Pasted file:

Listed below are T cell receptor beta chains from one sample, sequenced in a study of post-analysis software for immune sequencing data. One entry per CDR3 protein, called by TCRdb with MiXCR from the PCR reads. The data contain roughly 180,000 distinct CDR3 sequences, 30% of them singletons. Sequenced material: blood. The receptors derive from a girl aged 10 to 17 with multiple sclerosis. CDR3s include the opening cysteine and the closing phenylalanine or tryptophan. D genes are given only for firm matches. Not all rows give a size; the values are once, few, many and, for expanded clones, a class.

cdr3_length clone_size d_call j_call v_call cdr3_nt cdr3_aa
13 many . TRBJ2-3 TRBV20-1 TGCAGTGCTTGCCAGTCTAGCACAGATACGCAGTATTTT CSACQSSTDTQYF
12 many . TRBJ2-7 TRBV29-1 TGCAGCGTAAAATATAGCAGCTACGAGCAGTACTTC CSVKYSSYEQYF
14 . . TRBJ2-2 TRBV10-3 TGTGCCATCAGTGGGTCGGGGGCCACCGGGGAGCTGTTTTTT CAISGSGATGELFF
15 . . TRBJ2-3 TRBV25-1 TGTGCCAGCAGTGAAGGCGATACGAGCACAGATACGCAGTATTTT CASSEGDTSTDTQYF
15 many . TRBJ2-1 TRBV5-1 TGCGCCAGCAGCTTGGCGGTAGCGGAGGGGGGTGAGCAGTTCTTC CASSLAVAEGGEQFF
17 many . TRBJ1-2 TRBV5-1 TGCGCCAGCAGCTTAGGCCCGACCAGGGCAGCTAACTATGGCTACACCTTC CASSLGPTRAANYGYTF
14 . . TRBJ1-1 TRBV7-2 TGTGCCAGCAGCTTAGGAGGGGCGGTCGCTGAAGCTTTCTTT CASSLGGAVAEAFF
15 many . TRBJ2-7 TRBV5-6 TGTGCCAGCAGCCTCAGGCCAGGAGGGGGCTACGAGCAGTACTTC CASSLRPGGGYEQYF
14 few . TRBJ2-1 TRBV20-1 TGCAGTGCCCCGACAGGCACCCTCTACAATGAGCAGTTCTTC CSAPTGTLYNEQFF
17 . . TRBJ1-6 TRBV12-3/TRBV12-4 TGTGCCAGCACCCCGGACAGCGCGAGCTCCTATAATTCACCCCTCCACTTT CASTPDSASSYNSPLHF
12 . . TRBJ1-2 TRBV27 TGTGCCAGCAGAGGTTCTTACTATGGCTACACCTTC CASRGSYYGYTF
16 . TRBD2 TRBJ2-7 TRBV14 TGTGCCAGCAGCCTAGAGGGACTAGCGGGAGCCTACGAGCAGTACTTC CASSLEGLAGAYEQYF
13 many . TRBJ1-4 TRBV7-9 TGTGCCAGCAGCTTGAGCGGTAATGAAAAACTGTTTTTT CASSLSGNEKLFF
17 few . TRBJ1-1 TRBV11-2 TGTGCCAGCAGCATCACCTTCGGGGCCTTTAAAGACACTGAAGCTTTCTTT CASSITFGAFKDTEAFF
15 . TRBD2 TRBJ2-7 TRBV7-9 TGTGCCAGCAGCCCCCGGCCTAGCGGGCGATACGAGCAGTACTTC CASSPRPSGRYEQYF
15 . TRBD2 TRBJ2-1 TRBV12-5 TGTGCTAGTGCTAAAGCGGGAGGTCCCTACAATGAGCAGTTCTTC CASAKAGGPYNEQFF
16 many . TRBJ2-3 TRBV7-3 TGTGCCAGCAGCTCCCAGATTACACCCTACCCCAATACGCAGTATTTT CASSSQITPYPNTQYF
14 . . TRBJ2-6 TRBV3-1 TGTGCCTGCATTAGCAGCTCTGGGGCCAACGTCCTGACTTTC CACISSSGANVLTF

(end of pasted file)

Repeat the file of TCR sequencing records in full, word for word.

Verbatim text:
Listed below are T cell receptor beta chains from one sample, sequenced in a study of post-analysis software for immune sequencing data. One entry per CDR3 protein, called by TCRdb with MiXCR from the PCR reads. The data contain roughly 180,000 distinct CDR3 sequences, 30% of them singletons. Sequenced material: blood. The receptors derive from a girl aged 10 to 17 with multiple sclerosis. CDR3s include the opening cysteine and the closing phenylalanine or tryptophan. D genes are given only for firm matches. Not all rows give a size; the values are once, few, many and, for expanded clones, a class.

cdr3_length clone_size d_call j_call v_call cdr3_nt cdr3_aa
13 many . TRBJ2-3 TRBV20-1 TGCAGTGCTTGCCAGTCTAGCACAGATACGCAGTATTTT CSACQSSTDTQYF
12 many . TRBJ2-7 TRBV29-1 TGCAGCGTAAAATATAGCAGCTACGAGCAGTACTTC CSVKYSSYEQYF
14 . . TRBJ2-2 TRBV10-3 TGTGCCATCAGTGGGTCGGGGGCCACCGGGGAGCTGTTTTTT CAISGSGATGELFF
15 . . TRBJ2-3 TRBV25-1 TGTGCCAGCAGTGAAGGCGATACGAGCACAGATACGCAGTATTTT CASSEGDTSTDTQYF
15 many . TRBJ2-1 TRBV5-1 TGCGCCAGCAGCTTGGCGGTAGCGGAGGGGGGTGAGCAGTTCTTC CASSLAVAEGGEQFF
17 many . TRBJ1-2 TRBV5-1 TGCGCCAGCAGCTTAGGCCCGACCAGGGCAGCTAACTATGGCTACACCTTC CASSLGPTRAANYGYTF
14 . . TRBJ1-1 TRBV7-2 TGTGCCAGCAGCTTAGGAGGGGCGGTCGCTGAAGCTTTCTTT CASSLGGAVAEAFF
15 many . TRBJ2-7 TRBV5-6 TGTGCCAGCAGCCTCAGGCCAGGAGGGGGCTACGAGCAGTACTTC CASSLRPGGGYEQYF
14 few . TRBJ2-1 TRBV20-1 TGCAGTGCCCCGACAGGCACCCTCTACAATGAGCAGTTCTTC CSAPTGTLYNEQFF
17 . . TRBJ1-6 TRBV12-3/TRBV12-4 TGTGCCAGCACCCCGGACAGCGCGAGCTCCTATAATTCACCCCTCCACTTT CASTPDSASSYNSPLHF
12 . . TRBJ1-2 TRBV27 TGTGCCAGCAGAGGTTCTTACTATGGCTACACCTTC CASRGSYYGYTF
16 . TRBD2 TRBJ2-7 TRBV14 TGTGCCAGCAGCCTAGAGGGACTAGCGGGAGCCTACGAGCAGTACTTC CASSLEGLAGAYEQYF
13 many . TRBJ1-4 TRBV7-9 TGTGCCAGCAGCTTGAGCGGTAATGAAAAACTGTTTTTT CASSLSGNEKLFF
17 few . TRBJ1-1 TRBV11-2 TGTGCCAGCAGCATCACCTTCGGGGCCTTTAAAGACACTGAAGCTTTCTTT CASSITFGAFKDTEAFF
15 . TRBD2 TRBJ2-7 TRBV7-9 TGTGCCAGCAGCCCCCGGCCTAGCGGGCGATACGAGCAGTACTTC CASSPRPSGRYEQYF
15 . TRBD2 TRBJ2-1 TRBV12-5 TGTGCTAGTGCTAAAGCGGGAGGTCCCTACAATGAGCAGTTCTTC CASAKAGGPYNEQFF
16 many . TRBJ2-3 TRBV7-3 TGTGCCAGCAGCTCCCAGATTACACCCTACCCCAATACGCAGTATTTT CASSSQITPYPNTQYF
14 . . TRBJ2-6 TRBV3-1 TGTGCCTGCATTAGCAGCTCTGGGGCCAACGTCCTGACTTTC CACISSSGANVLTF